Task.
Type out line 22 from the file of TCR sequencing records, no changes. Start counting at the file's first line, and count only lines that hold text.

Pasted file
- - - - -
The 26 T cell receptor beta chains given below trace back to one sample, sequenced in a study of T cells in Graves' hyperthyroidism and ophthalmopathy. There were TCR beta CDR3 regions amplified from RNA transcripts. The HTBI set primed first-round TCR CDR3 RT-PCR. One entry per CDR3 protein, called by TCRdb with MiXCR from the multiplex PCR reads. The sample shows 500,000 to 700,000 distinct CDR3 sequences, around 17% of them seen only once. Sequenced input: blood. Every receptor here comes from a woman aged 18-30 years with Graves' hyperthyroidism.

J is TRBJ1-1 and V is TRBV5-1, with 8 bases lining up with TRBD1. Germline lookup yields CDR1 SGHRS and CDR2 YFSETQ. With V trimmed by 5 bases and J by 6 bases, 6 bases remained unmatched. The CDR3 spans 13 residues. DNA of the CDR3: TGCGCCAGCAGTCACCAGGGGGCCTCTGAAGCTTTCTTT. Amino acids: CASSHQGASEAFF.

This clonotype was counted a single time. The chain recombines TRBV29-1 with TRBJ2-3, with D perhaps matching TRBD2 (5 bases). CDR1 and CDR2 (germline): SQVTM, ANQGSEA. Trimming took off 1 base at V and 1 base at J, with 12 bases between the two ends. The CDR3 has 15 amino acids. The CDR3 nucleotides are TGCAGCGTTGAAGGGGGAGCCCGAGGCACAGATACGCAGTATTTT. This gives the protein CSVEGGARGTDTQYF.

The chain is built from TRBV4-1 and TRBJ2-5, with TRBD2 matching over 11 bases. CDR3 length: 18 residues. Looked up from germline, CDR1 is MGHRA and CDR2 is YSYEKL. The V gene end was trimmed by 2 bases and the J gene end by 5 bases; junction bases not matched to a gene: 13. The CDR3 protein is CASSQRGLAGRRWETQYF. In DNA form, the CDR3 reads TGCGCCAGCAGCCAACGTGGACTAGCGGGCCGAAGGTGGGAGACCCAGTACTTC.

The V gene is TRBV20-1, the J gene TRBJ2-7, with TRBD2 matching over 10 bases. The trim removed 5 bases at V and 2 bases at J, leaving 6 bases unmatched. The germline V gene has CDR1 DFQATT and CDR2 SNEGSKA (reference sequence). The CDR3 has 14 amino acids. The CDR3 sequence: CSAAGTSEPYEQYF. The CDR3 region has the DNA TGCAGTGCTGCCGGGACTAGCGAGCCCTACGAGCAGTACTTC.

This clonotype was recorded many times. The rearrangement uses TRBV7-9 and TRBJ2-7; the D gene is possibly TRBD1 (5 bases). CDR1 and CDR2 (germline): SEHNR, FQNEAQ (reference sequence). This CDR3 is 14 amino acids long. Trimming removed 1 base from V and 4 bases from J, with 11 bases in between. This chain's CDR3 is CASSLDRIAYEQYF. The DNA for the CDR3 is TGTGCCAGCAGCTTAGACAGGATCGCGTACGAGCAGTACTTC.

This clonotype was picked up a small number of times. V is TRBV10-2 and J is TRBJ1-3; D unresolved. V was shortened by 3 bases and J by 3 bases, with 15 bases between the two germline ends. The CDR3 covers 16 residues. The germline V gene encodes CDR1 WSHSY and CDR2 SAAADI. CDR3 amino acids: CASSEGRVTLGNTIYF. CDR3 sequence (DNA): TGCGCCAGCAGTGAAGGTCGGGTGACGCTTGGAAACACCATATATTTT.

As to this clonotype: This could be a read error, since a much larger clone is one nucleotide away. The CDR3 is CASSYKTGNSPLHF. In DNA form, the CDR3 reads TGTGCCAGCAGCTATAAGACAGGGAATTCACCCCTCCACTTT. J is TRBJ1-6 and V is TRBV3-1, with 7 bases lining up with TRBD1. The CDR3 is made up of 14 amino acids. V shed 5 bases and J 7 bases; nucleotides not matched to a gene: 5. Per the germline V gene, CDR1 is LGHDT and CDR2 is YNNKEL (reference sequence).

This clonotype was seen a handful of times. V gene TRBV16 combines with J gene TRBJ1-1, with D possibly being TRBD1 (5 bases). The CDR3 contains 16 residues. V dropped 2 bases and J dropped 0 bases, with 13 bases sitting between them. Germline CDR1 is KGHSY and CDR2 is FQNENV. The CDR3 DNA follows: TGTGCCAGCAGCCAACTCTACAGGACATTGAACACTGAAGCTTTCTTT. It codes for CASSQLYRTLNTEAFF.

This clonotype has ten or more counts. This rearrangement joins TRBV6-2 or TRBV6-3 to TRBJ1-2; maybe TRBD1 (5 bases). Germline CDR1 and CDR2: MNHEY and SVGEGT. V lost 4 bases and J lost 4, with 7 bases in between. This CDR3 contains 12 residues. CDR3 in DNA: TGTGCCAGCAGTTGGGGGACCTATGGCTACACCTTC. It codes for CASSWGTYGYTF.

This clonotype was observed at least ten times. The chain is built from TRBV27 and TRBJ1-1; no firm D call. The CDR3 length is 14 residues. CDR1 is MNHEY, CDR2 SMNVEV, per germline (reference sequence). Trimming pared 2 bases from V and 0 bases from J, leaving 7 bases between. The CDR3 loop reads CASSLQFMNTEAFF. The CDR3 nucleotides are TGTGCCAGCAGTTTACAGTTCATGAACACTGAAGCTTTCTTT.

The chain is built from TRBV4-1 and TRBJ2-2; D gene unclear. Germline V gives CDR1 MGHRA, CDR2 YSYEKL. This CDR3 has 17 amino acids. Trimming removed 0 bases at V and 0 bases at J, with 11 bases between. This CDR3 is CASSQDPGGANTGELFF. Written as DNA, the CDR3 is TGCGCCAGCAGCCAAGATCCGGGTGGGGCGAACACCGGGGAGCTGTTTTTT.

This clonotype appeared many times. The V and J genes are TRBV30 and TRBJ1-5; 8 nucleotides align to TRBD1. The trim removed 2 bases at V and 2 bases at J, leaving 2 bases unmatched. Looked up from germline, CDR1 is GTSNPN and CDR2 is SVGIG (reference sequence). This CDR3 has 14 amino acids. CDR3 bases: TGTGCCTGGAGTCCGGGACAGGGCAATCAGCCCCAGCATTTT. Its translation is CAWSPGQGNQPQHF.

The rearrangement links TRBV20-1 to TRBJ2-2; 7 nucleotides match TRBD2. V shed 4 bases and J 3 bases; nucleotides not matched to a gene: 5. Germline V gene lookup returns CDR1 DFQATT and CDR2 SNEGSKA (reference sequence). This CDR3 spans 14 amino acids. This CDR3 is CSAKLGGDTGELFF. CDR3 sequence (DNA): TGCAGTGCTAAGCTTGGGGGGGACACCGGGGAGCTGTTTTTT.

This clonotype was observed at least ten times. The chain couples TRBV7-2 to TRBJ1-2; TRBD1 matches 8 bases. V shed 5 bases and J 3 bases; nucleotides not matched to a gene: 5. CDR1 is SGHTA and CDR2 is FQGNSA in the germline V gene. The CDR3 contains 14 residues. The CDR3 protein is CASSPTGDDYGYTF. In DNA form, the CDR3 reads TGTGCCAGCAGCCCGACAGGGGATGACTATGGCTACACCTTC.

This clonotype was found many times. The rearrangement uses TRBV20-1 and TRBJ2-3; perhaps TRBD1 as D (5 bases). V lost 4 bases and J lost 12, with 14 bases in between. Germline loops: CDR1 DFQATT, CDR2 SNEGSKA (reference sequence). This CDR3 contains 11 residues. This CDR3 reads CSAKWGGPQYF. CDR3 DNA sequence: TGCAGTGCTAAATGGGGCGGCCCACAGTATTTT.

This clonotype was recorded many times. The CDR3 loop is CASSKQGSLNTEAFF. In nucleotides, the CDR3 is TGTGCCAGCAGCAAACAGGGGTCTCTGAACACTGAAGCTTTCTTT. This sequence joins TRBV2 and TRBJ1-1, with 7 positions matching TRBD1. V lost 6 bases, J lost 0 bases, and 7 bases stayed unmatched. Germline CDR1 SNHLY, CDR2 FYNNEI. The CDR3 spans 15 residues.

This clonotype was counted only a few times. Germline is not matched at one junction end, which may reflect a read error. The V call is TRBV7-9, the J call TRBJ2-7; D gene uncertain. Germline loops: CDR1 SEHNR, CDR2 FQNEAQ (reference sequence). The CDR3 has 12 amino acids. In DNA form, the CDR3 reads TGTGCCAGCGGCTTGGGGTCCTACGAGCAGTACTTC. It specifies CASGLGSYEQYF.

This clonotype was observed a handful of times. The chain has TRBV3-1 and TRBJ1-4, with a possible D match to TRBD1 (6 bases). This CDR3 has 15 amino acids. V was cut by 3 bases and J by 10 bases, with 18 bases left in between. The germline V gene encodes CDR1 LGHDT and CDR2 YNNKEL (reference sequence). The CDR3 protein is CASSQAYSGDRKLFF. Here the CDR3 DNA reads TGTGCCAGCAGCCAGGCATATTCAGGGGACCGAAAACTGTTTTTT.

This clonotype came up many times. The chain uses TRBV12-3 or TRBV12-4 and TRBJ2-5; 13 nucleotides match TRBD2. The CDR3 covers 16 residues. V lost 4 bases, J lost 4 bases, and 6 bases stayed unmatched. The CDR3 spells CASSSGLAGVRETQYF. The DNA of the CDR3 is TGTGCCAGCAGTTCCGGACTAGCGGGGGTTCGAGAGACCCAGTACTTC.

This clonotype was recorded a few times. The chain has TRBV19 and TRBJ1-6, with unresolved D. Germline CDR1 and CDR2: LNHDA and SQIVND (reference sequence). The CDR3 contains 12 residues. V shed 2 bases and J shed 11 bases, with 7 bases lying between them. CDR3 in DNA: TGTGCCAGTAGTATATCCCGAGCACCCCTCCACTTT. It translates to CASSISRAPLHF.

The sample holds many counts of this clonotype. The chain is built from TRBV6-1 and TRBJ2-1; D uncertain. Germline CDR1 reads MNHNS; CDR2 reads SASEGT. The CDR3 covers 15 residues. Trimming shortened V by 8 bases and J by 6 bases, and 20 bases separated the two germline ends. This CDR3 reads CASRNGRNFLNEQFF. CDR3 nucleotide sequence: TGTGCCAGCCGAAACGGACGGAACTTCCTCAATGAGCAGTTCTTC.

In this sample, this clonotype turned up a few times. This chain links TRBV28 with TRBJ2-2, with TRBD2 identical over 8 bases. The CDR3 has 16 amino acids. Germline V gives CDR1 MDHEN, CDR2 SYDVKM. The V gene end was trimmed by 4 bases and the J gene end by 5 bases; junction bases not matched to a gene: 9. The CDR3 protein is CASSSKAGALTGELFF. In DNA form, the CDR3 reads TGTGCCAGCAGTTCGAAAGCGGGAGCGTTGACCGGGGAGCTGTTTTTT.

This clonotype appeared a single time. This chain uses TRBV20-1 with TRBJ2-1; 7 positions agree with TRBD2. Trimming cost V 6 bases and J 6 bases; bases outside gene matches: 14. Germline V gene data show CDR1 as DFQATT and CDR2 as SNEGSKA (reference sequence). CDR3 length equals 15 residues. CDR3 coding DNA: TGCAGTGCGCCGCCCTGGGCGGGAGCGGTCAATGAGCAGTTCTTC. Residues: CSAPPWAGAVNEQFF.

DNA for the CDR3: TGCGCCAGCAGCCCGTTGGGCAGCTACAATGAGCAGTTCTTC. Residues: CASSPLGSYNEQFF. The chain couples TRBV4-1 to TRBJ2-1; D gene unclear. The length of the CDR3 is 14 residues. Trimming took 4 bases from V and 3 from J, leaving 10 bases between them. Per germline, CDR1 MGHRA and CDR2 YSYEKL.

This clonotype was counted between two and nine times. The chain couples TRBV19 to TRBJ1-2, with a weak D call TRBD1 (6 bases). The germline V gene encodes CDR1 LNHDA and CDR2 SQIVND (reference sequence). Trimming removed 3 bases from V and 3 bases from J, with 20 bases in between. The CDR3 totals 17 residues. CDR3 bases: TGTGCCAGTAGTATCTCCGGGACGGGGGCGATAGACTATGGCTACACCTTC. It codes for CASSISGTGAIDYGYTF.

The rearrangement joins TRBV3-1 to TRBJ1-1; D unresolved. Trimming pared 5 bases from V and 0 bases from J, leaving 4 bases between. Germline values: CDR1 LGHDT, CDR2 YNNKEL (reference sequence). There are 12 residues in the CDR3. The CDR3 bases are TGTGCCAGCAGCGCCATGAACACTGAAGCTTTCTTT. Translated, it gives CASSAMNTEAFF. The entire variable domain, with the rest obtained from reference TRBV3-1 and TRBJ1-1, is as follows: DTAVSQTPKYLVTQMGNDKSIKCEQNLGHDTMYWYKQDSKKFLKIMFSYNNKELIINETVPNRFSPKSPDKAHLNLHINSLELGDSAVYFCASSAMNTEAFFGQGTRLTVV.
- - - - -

The sample holds many counts of this clonotype. The chain is built from TRBV6-1 and TRBJ2-1; D uncertain. Germline CDR1 reads MNHNS; CDR2 reads SASEGT. The CDR3 covers 15 residues. Trimming shortened V by 8 bases and J by 6 bases, and 20 bases separated the two germline ends. This CDR3 reads CASRNGRNFLNEQFF. CDR3 nucleotide sequence: TGTGCCAGCCGAAACGGACGGAACTTCCTCAATGAGCAGTTCTTC.